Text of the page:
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Christopher Wilson, '23

Extending the Web to Better Society

April 4, 2023

Leadership Studies senior uplifts communities in Richmond and beyond

Christopher Wilson, ’23, was drawn to the University of Richmond by the promise of unlimited opportunities. Scholarship support gave him the financial access needed to pursue his dreams. As he prepares to graduate with an impressive resume and accepted job offer, Wilson looks forward to leveraging his Richmond experience to strengthen communities.
A native of Memphis, Tenn., Wilson heard about UR as a high school student participating in college prep programming through nonprofit organizations REACH Memphis and Leadership Enterprise for a Diverse America (LEDA). After hearing a passionate UR student speaker share about her breadth of undergraduate experiences, Wilson was set on becoming a Spider.
“I left the program feeling like, ‘this is the university,’” he said. “This is the place where all my dreams can come true. It’s just going to be a matter of how I can fit it all in to four years.”
He arrived on campus in August 2019 and hit the ground running, deciding to major in leadership studies and minor in business administration. Through his classes at the Jepson School of Leadership Studies, Wilson has gained a comprehensive understanding of leadership, civic engagement, and ethical and political philosophy.
“I’m currently doing an independent study with Dr. [Marilie] Coetsee about the ethics of moral disagreement,” he said. “I’m looking at this topic from the perspective of [American philosopher] John Rawls and exploring how I can apply my interpretations to contemporary issues. I want to stake my claim as to what I think our political leaders should be doing so we can move the needle in the right direction towards a better future.”
In addition to his studies, Wilson is a cultural advisor with the Student Center for Equity and Inclusion and member of the Bonner Scholars Program in the Bonner Center for Civic Engagement (CCE). Bonner Scholars make a four-year commitment to participate in community engagement activities on and off campus. As part of the program, Wilson completed internships with the Richmond Public Schools Education Foundation and CCE’s professional development cohort. He currently serves as a CCE program associate supporting fellow senior Bonner Scholars. In total, he has completed around 900 to 1,000 hours of community service. He has also done internships at Caissa Public Strategy, the U.S. Department of Veterans Affairs, LEDA Policy Corps, Tanger Outlets, and Capital One.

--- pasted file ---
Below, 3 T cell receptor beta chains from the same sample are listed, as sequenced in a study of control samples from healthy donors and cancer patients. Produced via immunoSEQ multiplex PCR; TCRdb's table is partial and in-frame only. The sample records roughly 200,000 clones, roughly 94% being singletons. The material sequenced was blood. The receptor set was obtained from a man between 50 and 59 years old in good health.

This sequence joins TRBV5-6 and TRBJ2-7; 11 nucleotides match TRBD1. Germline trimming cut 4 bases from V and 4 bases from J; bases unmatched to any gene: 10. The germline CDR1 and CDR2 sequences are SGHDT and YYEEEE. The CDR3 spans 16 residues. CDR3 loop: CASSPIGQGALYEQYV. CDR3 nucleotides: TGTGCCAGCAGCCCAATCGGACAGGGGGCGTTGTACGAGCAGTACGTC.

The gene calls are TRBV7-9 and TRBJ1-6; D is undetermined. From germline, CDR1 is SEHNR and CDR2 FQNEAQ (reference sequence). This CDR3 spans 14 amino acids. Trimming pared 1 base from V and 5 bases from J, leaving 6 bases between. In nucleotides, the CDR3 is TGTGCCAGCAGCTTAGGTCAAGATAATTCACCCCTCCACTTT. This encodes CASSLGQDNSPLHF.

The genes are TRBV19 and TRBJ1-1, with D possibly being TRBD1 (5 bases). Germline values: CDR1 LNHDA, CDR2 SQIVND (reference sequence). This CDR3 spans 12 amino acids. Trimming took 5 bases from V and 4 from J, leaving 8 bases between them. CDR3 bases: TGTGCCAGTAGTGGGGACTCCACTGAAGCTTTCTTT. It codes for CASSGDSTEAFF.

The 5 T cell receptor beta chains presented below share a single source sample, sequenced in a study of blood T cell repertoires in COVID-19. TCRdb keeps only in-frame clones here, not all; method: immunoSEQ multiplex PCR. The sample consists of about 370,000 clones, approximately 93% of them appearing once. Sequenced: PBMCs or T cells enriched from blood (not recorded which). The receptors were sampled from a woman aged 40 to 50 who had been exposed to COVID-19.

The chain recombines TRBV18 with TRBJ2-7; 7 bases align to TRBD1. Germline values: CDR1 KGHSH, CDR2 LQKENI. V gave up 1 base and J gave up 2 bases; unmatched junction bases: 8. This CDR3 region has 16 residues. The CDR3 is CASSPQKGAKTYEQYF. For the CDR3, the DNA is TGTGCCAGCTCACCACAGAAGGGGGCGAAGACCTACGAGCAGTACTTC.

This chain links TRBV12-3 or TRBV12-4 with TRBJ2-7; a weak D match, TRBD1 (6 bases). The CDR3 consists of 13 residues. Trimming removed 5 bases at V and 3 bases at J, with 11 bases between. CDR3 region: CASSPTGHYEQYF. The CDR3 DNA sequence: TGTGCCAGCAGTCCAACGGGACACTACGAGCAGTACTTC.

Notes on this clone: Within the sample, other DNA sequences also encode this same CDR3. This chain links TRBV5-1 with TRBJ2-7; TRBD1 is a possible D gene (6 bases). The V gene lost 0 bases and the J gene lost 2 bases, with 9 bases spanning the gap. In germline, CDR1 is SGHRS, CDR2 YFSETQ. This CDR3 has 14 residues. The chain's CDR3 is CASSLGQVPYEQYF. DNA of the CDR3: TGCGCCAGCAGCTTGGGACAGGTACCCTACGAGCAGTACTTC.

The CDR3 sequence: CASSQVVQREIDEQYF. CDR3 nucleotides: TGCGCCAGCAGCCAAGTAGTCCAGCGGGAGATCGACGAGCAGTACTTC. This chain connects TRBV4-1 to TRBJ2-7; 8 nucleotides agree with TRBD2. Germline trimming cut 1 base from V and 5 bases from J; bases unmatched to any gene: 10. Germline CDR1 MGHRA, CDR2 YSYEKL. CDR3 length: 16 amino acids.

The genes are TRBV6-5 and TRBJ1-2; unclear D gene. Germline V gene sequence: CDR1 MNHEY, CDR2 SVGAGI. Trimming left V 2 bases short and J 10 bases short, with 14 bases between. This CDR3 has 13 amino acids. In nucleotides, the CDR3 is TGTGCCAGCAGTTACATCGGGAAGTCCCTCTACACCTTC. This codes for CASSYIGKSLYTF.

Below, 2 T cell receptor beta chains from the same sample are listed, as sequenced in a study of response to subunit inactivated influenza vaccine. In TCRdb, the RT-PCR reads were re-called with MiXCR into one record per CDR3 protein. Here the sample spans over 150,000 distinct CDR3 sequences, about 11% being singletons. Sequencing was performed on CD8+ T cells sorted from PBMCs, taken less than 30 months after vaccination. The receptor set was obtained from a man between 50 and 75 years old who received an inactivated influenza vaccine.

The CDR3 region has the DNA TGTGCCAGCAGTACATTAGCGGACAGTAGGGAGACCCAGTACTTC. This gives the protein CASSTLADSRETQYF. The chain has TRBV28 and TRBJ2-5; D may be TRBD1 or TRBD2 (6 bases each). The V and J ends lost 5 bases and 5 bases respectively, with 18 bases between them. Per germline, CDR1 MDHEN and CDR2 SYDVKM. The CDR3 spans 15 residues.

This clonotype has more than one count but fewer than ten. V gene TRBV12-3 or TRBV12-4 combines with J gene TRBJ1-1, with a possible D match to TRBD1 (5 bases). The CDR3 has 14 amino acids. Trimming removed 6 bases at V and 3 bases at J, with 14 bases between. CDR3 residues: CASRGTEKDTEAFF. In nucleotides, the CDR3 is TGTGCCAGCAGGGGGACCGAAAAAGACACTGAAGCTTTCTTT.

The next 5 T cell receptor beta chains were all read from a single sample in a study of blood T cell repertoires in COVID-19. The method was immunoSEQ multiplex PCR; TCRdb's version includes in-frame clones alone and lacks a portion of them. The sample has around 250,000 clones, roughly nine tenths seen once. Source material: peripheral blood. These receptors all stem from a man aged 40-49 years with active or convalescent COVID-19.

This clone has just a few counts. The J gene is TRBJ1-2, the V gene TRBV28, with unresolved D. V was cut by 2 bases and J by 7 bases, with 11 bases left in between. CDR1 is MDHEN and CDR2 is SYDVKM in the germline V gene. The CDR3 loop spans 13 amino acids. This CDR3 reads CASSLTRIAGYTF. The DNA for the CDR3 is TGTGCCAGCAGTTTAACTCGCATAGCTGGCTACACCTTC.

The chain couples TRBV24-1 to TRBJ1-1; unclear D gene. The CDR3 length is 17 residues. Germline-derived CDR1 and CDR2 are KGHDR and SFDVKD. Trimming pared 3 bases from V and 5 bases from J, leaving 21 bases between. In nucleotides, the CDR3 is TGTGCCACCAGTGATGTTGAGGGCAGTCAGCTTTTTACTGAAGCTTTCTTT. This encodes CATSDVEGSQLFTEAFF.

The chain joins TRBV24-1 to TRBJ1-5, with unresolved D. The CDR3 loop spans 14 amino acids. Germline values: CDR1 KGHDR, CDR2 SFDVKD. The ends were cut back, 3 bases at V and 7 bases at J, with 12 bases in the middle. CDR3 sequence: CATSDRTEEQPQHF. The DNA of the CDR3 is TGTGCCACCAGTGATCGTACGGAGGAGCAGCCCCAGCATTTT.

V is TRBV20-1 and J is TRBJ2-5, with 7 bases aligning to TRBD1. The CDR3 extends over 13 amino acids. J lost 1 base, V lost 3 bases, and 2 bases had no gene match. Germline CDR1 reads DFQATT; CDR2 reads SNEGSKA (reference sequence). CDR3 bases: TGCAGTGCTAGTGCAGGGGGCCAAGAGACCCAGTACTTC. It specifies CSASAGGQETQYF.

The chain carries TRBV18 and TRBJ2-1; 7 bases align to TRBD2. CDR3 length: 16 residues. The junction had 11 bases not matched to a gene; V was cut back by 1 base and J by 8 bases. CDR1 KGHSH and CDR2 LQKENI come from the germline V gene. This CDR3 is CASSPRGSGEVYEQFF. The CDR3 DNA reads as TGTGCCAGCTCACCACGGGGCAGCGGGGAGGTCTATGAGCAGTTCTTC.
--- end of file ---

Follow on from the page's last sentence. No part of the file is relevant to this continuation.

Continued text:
“When you engage with the community, not only can you find your own sense of community, but you also gain skills and learn things about yourself that you didn’t know before,” he said. “The Bonner Scholars Program teaches you how to chart a life of consequence.”
Donor generosity played a significant role in Wilson’s Richmond experience as a first generation, low-income student. Financial support from the Cindy and Dennis Pryor Scholarship and the Howard Family Scholarship provided Wilson with the resources needed to fund his education, allowing him to graduate debt free.
“When you’re a student, you should only have to focus on being a student, not on how you’ll pay for your education,” he said. “I’m sincerely grateful to the families who helped fund my education, and I hope one day I can do that for another student.”
Wilson said he aims to honor this generosity by giving back to society in meaningful ways as a Spider alumnus. After graduation, he will begin his career at Capital One as a human resources rotational program associate in McLean, Va. He hopes to attend graduate school and continue to find opportunities to be civically engaged in the community.
“I hope to use the knowledge and networks I've gained at UR to uplift historically underrepresented and marginalized communities,” he said. “The essence of this philosophy empowers me to decide how I can contribute to social change. And to me, that's what being a Spider should be: finding ways to extend our web to better society for good.”
Scholarships provide access and affordability to deserving students like Christopher Wilson, ’23. To learn more about supporting or creating a scholarship, contact